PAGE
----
Machine Learning detects pattern of differences in Functional Magnetic Resonance Imaging (fMRI) data between Chronic Fatigue Syndrome (CFS) and Gulf War Illness (GWI), by Destie Provenzano, Stuart D Washington, Yuan J Rao, Murray Loew and James Baraniuk in Brain Sci. 2020, 10(7), 456; [doi.org/10.3390/brainsci10070456] 17 July 2020
Gulf War Illness (GWI) and Chronic Fatigue Syndrome (CFS) are two debilitating disorders that share similar symptoms of chronic pain, fatigue, and exertional exhaustion after exercise. Many physicians continue to believe that both are psychosomatic disorders and to date no underlying etiology has been discovered. As such, uncovering objective biomarkers is important to lend credibility to criteria for diagnosis and to help differentiate the two disorders.
We assessed cognitive differences in 80 subjects with GWI and 38 with CFS by comparing corresponding fMRI scans during 2-back working memory tasks before and after exercise to model brain activation during normal activity and after exertional exhaustion, respectively. Voxels were grouped by the count of total activity into the Automated Anatomical Labeling (AAL) atlas and used in an “ensemble” series of machine learning algorithms to assess if a multi-regional pattern of differences in the fMRI scans could be detected.
A K-Nearest Neighbor (70%/81%), Linear Support Vector Machine (SVM) (70%/77%), Decision Tree (82%/82%), Random Forest (77%/78%), AdaBoost (69%/81%), Naïve Bayes (74%/78%), Quadratic Discriminant Analysis (QDA) (73%/75%), Logistic Regression model (82%/82%), and Neural Net (76%/77%) were able to differentiate CFS from GWI before and after exercise with an average of 75% accuracy in predictions across all models before exercise and 79% after exercise.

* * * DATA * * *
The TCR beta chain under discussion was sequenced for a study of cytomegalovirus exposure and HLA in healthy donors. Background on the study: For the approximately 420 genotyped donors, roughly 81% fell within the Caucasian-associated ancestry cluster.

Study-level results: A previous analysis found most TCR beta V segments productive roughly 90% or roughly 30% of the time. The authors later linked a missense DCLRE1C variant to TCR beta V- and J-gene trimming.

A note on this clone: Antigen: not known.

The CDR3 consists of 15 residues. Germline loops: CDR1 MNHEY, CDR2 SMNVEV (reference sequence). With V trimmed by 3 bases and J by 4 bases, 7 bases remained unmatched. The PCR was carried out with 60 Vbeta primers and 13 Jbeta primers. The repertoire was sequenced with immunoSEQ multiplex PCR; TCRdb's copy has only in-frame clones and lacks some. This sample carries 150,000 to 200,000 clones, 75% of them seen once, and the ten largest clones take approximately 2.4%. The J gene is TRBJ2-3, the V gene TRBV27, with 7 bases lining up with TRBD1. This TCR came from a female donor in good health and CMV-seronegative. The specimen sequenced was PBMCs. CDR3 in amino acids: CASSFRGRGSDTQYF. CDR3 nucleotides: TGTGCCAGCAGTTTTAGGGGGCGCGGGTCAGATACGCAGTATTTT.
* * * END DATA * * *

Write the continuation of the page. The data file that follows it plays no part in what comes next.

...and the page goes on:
An iterative feature selection and removal process based on Recursive Feature Elimination (RFE) and Random Forest importance selected 30 regions before exercise and 33 regions after exercise that differentiated CFS from GWI across all models, and produced the ultimate best accuracies of 82% before exercise and 82% after exercise by Logistic Regression or Decision Tree by a single model, and 100% before and after exercise when selected by any six or more models.
Differential activation on both days included the right anterior insula, left putamen, and bilateral orbital frontal, ventrolateral prefrontal cortex, superior, inferior, and precuneus (medial) parietal, and lateral temporal regions. Day 2 had the cerebellum, left supplementary motor area and bilateral pre- and post-central gyri. Changes between days included the right Rolandic operculum switching to the left on Day 2, and the bilateral midcingulum switching to the left anterior cingulum.
We concluded that CFS and GWI are significantly differentiable using a pattern of fMRI activity based on an ensemble machine learning model.